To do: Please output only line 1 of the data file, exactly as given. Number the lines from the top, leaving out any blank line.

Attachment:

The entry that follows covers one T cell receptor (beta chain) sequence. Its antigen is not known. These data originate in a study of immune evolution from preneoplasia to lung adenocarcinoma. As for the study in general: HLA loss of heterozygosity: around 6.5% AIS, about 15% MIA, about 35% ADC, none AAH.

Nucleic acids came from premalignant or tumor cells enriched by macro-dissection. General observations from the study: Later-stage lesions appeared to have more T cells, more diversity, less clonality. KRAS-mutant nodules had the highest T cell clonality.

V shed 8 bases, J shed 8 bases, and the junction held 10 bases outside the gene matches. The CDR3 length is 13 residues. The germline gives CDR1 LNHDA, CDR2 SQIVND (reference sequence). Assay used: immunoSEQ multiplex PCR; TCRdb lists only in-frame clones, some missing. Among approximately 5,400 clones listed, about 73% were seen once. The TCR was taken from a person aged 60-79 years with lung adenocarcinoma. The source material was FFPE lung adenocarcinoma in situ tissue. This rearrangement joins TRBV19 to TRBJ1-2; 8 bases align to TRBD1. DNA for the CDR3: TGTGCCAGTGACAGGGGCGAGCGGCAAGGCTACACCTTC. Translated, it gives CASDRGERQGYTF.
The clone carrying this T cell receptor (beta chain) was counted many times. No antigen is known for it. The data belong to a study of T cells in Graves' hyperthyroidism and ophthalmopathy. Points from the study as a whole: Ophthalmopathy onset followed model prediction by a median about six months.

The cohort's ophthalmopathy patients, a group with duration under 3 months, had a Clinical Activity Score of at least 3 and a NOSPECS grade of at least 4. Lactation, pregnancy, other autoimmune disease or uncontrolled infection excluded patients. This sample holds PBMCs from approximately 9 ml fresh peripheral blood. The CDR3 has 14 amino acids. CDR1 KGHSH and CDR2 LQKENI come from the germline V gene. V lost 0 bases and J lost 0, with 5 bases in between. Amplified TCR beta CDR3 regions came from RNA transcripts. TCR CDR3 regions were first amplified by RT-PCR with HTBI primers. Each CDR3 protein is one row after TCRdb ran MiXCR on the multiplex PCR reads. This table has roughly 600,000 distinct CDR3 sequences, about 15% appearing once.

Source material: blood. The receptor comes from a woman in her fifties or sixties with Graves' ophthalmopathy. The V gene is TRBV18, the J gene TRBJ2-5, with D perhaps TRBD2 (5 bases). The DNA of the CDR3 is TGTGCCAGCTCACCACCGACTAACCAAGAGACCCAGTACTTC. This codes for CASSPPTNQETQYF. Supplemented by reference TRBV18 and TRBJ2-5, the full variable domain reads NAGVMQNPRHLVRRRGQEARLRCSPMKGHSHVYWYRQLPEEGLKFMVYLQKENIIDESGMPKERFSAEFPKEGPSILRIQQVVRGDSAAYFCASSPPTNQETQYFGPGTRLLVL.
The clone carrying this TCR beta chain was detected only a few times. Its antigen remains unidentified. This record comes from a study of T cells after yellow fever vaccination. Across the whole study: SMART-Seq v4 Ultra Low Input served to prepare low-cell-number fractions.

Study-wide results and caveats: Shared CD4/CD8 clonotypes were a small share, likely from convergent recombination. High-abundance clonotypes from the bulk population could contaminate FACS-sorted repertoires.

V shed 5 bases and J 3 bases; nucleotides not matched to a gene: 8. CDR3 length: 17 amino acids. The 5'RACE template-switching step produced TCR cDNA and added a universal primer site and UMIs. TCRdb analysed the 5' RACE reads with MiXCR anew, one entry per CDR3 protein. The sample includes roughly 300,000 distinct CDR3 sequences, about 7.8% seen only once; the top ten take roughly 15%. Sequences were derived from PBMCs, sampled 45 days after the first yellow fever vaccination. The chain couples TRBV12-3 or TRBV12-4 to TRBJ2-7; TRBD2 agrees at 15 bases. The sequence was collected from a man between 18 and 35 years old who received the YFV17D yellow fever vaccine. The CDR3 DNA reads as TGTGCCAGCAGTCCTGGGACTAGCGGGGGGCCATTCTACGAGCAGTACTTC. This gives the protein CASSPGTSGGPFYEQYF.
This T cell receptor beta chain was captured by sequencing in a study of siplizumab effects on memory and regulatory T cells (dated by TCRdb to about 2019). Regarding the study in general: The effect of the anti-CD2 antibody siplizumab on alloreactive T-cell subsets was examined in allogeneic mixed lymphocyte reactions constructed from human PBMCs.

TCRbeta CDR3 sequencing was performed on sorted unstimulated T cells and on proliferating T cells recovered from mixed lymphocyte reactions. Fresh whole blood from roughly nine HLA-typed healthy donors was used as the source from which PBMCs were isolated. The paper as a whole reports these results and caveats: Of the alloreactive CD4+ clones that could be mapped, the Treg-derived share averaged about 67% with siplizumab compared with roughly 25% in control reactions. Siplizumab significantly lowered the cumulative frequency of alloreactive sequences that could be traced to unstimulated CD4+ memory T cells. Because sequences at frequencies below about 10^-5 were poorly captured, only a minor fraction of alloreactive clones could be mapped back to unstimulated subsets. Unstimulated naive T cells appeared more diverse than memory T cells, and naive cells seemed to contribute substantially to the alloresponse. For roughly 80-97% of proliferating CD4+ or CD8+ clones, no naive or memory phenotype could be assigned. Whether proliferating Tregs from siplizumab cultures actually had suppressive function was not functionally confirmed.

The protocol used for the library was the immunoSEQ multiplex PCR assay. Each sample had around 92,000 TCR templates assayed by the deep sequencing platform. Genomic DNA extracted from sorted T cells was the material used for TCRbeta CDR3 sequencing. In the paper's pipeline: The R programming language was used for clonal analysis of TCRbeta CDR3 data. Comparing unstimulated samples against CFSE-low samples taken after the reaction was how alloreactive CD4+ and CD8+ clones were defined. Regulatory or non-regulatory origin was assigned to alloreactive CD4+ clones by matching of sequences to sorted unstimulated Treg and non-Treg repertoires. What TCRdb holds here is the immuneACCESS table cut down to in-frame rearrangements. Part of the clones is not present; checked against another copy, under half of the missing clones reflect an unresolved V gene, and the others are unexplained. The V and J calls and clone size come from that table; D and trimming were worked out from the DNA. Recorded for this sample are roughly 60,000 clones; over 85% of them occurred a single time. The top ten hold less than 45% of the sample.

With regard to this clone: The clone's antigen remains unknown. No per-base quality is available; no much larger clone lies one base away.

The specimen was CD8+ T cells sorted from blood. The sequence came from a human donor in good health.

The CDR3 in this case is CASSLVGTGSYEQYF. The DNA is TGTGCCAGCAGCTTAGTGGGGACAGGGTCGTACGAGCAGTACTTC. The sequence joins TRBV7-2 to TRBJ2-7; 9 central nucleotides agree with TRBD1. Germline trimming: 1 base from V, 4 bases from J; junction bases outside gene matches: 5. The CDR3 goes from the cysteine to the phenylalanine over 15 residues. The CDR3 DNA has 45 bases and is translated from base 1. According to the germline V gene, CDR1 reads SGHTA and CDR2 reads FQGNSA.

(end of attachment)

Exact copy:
The entry that follows covers one T cell receptor (beta chain) sequence. Its antigen is not known. These data originate in a study of immune evolution from preneoplasia to lung adenocarcinoma. As for the study in general: HLA loss of heterozygosity: around 6.5% AIS, about 15% MIA, about 35% ADC, none AAH.